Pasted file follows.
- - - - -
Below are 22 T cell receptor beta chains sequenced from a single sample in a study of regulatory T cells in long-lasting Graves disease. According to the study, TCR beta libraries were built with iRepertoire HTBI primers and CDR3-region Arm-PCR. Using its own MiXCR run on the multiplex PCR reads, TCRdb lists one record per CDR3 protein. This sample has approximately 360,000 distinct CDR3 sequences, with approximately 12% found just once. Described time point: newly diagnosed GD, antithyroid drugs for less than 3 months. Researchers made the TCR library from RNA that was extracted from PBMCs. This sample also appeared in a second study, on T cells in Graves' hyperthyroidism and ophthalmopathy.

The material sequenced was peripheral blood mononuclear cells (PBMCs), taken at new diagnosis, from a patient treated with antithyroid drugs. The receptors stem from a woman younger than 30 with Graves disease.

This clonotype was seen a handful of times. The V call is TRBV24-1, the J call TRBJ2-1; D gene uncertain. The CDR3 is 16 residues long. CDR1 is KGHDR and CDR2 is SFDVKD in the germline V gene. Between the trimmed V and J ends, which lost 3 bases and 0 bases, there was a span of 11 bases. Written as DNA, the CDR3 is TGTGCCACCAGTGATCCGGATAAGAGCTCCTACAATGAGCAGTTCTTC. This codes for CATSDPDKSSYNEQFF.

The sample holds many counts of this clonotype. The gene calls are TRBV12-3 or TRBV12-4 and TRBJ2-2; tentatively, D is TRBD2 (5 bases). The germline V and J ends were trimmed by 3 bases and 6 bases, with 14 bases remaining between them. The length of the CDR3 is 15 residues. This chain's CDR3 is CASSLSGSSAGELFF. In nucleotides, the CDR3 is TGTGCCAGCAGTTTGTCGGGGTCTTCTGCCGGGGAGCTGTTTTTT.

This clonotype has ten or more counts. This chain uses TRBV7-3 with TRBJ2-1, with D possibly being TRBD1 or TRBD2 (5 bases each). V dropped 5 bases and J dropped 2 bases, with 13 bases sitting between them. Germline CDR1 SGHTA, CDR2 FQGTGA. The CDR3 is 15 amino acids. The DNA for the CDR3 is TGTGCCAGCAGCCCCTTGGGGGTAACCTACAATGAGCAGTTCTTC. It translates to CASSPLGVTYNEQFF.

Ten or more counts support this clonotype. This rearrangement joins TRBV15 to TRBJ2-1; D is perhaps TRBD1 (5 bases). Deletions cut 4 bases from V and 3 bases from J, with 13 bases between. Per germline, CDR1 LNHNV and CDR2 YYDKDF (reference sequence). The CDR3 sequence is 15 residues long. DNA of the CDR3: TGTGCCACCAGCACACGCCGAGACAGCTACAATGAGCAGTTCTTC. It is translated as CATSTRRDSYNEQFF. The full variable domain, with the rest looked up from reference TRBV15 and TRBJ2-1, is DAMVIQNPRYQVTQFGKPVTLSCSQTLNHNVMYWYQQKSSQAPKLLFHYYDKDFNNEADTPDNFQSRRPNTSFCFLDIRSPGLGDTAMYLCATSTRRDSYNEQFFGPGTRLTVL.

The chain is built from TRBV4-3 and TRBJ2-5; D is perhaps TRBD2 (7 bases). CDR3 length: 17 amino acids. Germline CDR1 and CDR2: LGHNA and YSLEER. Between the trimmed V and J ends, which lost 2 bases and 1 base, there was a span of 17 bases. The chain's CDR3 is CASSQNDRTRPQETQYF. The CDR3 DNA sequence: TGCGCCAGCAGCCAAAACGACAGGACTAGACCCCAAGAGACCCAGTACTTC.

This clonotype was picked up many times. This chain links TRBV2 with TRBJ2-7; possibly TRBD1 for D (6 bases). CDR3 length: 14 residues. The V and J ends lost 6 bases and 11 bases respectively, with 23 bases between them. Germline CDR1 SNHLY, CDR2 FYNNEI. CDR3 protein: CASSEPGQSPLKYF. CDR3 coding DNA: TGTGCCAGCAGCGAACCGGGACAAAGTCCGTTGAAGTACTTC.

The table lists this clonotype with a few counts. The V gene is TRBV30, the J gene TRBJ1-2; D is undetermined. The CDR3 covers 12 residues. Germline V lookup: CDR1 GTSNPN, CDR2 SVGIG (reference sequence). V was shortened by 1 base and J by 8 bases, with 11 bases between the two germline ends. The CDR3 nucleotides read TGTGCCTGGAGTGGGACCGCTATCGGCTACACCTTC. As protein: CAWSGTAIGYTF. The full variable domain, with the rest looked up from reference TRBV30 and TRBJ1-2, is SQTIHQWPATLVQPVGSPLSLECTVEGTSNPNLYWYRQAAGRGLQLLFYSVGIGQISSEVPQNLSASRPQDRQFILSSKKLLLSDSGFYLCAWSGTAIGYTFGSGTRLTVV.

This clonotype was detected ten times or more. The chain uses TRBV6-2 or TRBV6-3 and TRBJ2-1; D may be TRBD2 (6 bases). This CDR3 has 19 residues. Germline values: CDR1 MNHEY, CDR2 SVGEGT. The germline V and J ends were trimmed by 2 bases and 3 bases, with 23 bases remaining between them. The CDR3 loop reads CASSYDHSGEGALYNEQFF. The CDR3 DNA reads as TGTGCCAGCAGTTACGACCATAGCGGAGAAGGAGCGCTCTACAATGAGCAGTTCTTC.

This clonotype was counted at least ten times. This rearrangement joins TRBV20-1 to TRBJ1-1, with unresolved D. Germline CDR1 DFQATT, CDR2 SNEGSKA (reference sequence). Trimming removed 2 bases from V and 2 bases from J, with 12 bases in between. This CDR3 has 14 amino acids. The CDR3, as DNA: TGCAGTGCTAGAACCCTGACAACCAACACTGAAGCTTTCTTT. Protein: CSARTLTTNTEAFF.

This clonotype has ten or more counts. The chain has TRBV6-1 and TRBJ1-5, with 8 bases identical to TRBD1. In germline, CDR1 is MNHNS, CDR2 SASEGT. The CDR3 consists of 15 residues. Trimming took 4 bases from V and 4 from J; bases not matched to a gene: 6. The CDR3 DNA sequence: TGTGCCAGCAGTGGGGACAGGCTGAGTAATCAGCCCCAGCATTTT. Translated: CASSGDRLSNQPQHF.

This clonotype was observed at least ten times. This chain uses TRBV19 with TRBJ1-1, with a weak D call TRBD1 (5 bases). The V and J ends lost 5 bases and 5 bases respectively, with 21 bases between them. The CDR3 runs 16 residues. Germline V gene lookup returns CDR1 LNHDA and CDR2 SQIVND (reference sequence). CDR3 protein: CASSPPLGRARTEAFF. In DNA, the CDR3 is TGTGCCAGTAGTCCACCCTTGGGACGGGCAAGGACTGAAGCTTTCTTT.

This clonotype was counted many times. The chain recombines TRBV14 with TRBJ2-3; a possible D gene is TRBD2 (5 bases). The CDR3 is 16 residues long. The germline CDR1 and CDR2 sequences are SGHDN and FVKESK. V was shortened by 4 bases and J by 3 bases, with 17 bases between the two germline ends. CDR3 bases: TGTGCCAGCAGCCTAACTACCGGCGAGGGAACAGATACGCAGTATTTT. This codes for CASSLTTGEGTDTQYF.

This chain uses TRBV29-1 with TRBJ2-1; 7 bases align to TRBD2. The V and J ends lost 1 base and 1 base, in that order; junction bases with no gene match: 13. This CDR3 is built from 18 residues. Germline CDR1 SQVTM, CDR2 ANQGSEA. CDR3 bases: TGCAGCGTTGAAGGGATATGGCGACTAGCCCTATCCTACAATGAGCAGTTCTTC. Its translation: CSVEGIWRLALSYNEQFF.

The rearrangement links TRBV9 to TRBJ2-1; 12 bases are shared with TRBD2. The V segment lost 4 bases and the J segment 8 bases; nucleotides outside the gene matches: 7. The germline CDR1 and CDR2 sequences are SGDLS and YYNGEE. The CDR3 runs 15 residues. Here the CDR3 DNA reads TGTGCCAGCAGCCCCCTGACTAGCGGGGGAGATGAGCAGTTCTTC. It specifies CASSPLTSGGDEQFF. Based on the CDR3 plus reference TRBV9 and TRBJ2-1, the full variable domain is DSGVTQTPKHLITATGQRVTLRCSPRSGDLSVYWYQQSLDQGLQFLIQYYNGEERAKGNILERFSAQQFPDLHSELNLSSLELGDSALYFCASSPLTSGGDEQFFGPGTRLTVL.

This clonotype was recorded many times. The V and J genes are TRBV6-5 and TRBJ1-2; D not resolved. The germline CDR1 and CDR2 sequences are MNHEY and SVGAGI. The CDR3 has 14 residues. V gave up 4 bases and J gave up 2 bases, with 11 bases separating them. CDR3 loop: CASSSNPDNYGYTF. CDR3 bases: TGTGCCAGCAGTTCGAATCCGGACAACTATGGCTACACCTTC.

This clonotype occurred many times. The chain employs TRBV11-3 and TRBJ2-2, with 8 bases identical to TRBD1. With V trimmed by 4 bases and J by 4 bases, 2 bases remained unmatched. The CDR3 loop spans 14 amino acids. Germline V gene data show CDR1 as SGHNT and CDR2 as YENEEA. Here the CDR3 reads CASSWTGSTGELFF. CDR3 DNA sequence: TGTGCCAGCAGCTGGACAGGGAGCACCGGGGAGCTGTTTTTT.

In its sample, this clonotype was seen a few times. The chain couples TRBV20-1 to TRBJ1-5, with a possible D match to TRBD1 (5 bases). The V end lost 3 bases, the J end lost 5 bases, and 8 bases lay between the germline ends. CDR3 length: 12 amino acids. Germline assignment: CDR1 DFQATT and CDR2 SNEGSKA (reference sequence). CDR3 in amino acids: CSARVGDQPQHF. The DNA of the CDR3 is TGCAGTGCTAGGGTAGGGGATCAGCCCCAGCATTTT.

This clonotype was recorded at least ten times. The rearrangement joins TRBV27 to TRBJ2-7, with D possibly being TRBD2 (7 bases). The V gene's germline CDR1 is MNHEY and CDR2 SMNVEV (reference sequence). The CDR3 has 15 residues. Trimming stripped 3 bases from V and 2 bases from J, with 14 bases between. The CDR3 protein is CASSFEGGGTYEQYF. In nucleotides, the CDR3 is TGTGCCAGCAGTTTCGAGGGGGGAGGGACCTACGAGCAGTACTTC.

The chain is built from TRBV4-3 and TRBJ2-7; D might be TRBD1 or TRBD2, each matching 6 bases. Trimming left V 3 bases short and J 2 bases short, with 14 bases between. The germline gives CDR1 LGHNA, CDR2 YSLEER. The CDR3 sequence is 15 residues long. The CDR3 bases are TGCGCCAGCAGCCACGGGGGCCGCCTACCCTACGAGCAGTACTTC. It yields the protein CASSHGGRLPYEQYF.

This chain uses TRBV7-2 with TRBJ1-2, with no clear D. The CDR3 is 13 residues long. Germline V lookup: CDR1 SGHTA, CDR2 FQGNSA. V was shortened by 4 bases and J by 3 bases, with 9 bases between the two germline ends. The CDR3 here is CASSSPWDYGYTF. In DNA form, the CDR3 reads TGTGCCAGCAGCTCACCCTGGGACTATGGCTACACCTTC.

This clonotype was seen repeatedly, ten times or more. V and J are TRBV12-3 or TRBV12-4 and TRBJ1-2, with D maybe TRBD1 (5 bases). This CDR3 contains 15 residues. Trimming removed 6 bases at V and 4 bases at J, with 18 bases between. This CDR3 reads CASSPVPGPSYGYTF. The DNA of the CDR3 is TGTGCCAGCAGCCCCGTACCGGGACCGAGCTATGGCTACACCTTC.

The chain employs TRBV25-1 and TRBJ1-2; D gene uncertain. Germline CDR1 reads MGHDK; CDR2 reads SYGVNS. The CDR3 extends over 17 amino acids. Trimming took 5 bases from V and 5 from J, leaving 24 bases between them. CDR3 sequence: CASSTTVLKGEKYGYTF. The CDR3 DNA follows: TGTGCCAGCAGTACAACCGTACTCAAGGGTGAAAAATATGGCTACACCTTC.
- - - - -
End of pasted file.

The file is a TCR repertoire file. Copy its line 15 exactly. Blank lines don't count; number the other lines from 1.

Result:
This chain uses TRBV29-1 with TRBJ2-1; 7 bases align to TRBD2. The V and J ends lost 1 base and 1 base, in that order; junction bases with no gene match: 13. This CDR3 is built from 18 residues. Germline CDR1 SQVTM, CDR2 ANQGSEA. CDR3 bases: TGCAGCGTTGAAGGGATATGGCGACTAGCCCTATCCTACAATGAGCAGTTCTTC. Its translation: CSVEGIWRLALSYNEQFF.